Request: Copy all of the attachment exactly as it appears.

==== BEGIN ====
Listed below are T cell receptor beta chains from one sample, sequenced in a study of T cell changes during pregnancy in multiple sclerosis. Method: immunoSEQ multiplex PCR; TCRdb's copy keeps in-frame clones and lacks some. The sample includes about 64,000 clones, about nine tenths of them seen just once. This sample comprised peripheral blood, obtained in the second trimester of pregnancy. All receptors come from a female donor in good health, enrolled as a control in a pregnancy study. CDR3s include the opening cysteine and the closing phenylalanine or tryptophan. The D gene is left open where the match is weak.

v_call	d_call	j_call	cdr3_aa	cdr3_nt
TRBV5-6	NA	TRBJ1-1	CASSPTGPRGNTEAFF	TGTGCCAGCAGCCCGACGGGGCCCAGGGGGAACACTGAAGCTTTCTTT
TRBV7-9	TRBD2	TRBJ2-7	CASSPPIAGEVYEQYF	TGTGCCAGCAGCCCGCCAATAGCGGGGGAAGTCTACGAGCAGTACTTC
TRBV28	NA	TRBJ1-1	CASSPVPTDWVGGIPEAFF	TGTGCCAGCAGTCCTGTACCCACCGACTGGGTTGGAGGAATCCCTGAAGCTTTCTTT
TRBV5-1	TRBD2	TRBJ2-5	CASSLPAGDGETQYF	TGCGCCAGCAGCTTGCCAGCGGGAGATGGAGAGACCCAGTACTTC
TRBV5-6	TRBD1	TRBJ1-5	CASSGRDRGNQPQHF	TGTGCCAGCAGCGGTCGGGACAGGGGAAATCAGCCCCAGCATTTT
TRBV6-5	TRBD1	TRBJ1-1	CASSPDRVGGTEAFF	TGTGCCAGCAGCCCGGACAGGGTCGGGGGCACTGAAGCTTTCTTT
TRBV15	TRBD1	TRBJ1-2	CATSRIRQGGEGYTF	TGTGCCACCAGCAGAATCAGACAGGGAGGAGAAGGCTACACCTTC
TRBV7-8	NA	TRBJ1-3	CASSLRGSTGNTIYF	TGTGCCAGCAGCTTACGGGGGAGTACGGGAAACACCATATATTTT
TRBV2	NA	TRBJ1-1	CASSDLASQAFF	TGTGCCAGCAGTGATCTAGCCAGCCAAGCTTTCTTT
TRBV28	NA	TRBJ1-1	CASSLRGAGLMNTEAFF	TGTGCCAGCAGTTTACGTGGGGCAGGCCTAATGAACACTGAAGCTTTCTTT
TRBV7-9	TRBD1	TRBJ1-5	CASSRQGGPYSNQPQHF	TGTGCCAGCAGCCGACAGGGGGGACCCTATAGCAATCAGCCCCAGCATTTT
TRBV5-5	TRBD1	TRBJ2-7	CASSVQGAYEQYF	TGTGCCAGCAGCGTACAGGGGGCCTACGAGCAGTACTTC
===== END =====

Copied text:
Listed below are T cell receptor beta chains from one sample, sequenced in a study of T cell changes during pregnancy in multiple sclerosis. Method: immunoSEQ multiplex PCR; TCRdb's copy keeps in-frame clones and lacks some. The sample includes about 64,000 clones, about nine tenths of them seen just once. This sample comprised peripheral blood, obtained in the second trimester of pregnancy. All receptors come from a female donor in good health, enrolled as a control in a pregnancy study. CDR3s include the opening cysteine and the closing phenylalanine or tryptophan. The D gene is left open where the match is weak.

v_call	d_call	j_call	cdr3_aa	cdr3_nt
TRBV5-6	NA	TRBJ1-1	CASSPTGPRGNTEAFF	TGTGCCAGCAGCCCGACGGGGCCCAGGGGGAACACTGAAGCTTTCTTT
TRBV7-9	TRBD2	TRBJ2-7	CASSPPIAGEVYEQYF	TGTGCCAGCAGCCCGCCAATAGCGGGGGAAGTCTACGAGCAGTACTTC
TRBV28	NA	TRBJ1-1	CASSPVPTDWVGGIPEAFF	TGTGCCAGCAGTCCTGTACCCACCGACTGGGTTGGAGGAATCCCTGAAGCTTTCTTT
TRBV5-1	TRBD2	TRBJ2-5	CASSLPAGDGETQYF	TGCGCCAGCAGCTTGCCAGCGGGAGATGGAGAGACCCAGTACTTC
TRBV5-6	TRBD1	TRBJ1-5	CASSGRDRGNQPQHF	TGTGCCAGCAGCGGTCGGGACAGGGGAAATCAGCCCCAGCATTTT
TRBV6-5	TRBD1	TRBJ1-1	CASSPDRVGGTEAFF	TGTGCCAGCAGCCCGGACAGGGTCGGGGGCACTGAAGCTTTCTTT
TRBV15	TRBD1	TRBJ1-2	CATSRIRQGGEGYTF	TGTGCCACCAGCAGAATCAGACAGGGAGGAGAAGGCTACACCTTC
TRBV7-8	NA	TRBJ1-3	CASSLRGSTGNTIYF	TGTGCCAGCAGCTTACGGGGGAGTACGGGAAACACCATATATTTT
TRBV2	NA	TRBJ1-1	CASSDLASQAFF	TGTGCCAGCAGTGATCTAGCCAGCCAAGCTTTCTTT
TRBV28	NA	TRBJ1-1	CASSLRGAGLMNTEAFF	TGTGCCAGCAGTTTACGTGGGGCAGGCCTAATGAACACTGAAGCTTTCTTT
TRBV7-9	TRBD1	TRBJ1-5	CASSRQGGPYSNQPQHF	TGTGCCAGCAGCCGACAGGGGGGACCCTATAGCAATCAGCCCCAGCATTTT
TRBV5-5	TRBD1	TRBJ2-7	CASSVQGAYEQYF	TGTGCCAGCAGCGTACAGGGGGCCTACGAGCAGTACTTC